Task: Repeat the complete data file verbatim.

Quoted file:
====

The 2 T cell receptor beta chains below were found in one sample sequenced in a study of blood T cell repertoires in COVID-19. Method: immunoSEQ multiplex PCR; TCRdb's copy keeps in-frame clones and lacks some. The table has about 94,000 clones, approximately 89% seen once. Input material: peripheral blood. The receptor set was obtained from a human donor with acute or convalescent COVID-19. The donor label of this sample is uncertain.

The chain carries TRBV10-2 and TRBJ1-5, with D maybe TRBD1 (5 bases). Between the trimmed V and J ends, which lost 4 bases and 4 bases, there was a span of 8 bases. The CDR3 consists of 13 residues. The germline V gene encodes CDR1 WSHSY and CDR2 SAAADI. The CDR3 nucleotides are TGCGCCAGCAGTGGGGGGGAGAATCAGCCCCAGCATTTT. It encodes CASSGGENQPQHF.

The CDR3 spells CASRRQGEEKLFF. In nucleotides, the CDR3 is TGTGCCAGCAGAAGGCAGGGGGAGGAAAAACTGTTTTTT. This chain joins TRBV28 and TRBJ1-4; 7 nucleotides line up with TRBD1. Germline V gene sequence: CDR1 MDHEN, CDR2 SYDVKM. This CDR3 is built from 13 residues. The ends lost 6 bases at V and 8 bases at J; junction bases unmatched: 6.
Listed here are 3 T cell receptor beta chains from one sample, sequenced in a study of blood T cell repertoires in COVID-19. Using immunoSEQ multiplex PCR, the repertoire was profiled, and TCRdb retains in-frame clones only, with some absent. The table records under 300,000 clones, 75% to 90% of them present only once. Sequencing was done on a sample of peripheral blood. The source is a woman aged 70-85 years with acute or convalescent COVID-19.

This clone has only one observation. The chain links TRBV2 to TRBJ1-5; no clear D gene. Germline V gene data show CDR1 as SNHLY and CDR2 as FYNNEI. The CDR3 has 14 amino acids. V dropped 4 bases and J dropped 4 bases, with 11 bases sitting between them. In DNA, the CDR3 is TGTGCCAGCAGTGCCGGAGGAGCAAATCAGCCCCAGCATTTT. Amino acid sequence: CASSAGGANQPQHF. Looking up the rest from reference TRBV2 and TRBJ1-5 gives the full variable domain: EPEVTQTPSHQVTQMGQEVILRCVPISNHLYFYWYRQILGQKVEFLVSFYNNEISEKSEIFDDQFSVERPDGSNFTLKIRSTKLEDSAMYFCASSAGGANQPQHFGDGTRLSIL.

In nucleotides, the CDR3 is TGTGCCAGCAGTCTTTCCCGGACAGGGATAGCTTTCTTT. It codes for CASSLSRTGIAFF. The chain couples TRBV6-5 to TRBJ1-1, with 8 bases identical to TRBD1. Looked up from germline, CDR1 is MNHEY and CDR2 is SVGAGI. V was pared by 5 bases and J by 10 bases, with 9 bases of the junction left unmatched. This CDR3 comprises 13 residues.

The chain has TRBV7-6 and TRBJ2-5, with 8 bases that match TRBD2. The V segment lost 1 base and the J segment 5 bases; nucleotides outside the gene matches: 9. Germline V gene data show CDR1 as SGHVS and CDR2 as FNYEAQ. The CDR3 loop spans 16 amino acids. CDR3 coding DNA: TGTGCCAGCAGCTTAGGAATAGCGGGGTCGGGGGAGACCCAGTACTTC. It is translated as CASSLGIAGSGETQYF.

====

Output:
The 2 T cell receptor beta chains below were found in one sample sequenced in a study of blood T cell repertoires in COVID-19. Method: immunoSEQ multiplex PCR; TCRdb's copy keeps in-frame clones and lacks some. The table has about 94,000 clones, approximately 89% seen once. Input material: peripheral blood. The receptor set was obtained from a human donor with acute or convalescent COVID-19. The donor label of this sample is uncertain.

The chain carries TRBV10-2 and TRBJ1-5, with D maybe TRBD1 (5 bases). Between the trimmed V and J ends, which lost 4 bases and 4 bases, there was a span of 8 bases. The CDR3 consists of 13 residues. The germline V gene encodes CDR1 WSHSY and CDR2 SAAADI. The CDR3 nucleotides are TGCGCCAGCAGTGGGGGGGAGAATCAGCCCCAGCATTTT. It encodes CASSGGENQPQHF.

The CDR3 spells CASRRQGEEKLFF. In nucleotides, the CDR3 is TGTGCCAGCAGAAGGCAGGGGGAGGAAAAACTGTTTTTT. This chain joins TRBV28 and TRBJ1-4; 7 nucleotides line up with TRBD1. Germline V gene sequence: CDR1 MDHEN, CDR2 SYDVKM. This CDR3 is built from 13 residues. The ends lost 6 bases at V and 8 bases at J; junction bases unmatched: 6.
Listed here are 3 T cell receptor beta chains from one sample, sequenced in a study of blood T cell repertoires in COVID-19. Using immunoSEQ multiplex PCR, the repertoire was profiled, and TCRdb retains in-frame clones only, with some absent. The table records under 300,000 clones, 75% to 90% of them present only once. Sequencing was done on a sample of peripheral blood. The source is a woman aged 70-85 years with acute or convalescent COVID-19.

This clone has only one observation. The chain links TRBV2 to TRBJ1-5; no clear D gene. Germline V gene data show CDR1 as SNHLY and CDR2 as FYNNEI. The CDR3 has 14 amino acids. V dropped 4 bases and J dropped 4 bases, with 11 bases sitting between them. In DNA, the CDR3 is TGTGCCAGCAGTGCCGGAGGAGCAAATCAGCCCCAGCATTTT. Amino acid sequence: CASSAGGANQPQHF. Looking up the rest from reference TRBV2 and TRBJ1-5 gives the full variable domain: EPEVTQTPSHQVTQMGQEVILRCVPISNHLYFYWYRQILGQKVEFLVSFYNNEISEKSEIFDDQFSVERPDGSNFTLKIRSTKLEDSAMYFCASSAGGANQPQHFGDGTRLSIL.

In nucleotides, the CDR3 is TGTGCCAGCAGTCTTTCCCGGACAGGGATAGCTTTCTTT. It codes for CASSLSRTGIAFF. The chain couples TRBV6-5 to TRBJ1-1, with 8 bases identical to TRBD1. Looked up from germline, CDR1 is MNHEY and CDR2 is SVGAGI. V was pared by 5 bases and J by 10 bases, with 9 bases of the junction left unmatched. This CDR3 comprises 13 residues.

The chain has TRBV7-6 and TRBJ2-5, with 8 bases that match TRBD2. The V segment lost 1 base and the J segment 5 bases; nucleotides outside the gene matches: 9. Germline V gene data show CDR1 as SGHVS and CDR2 as FNYEAQ. The CDR3 loop spans 16 amino acids. CDR3 coding DNA: TGTGCCAGCAGCTTAGGAATAGCGGGGTCGGGGGAGACCCAGTACTTC. It is translated as CASSLGIAGSGETQYF.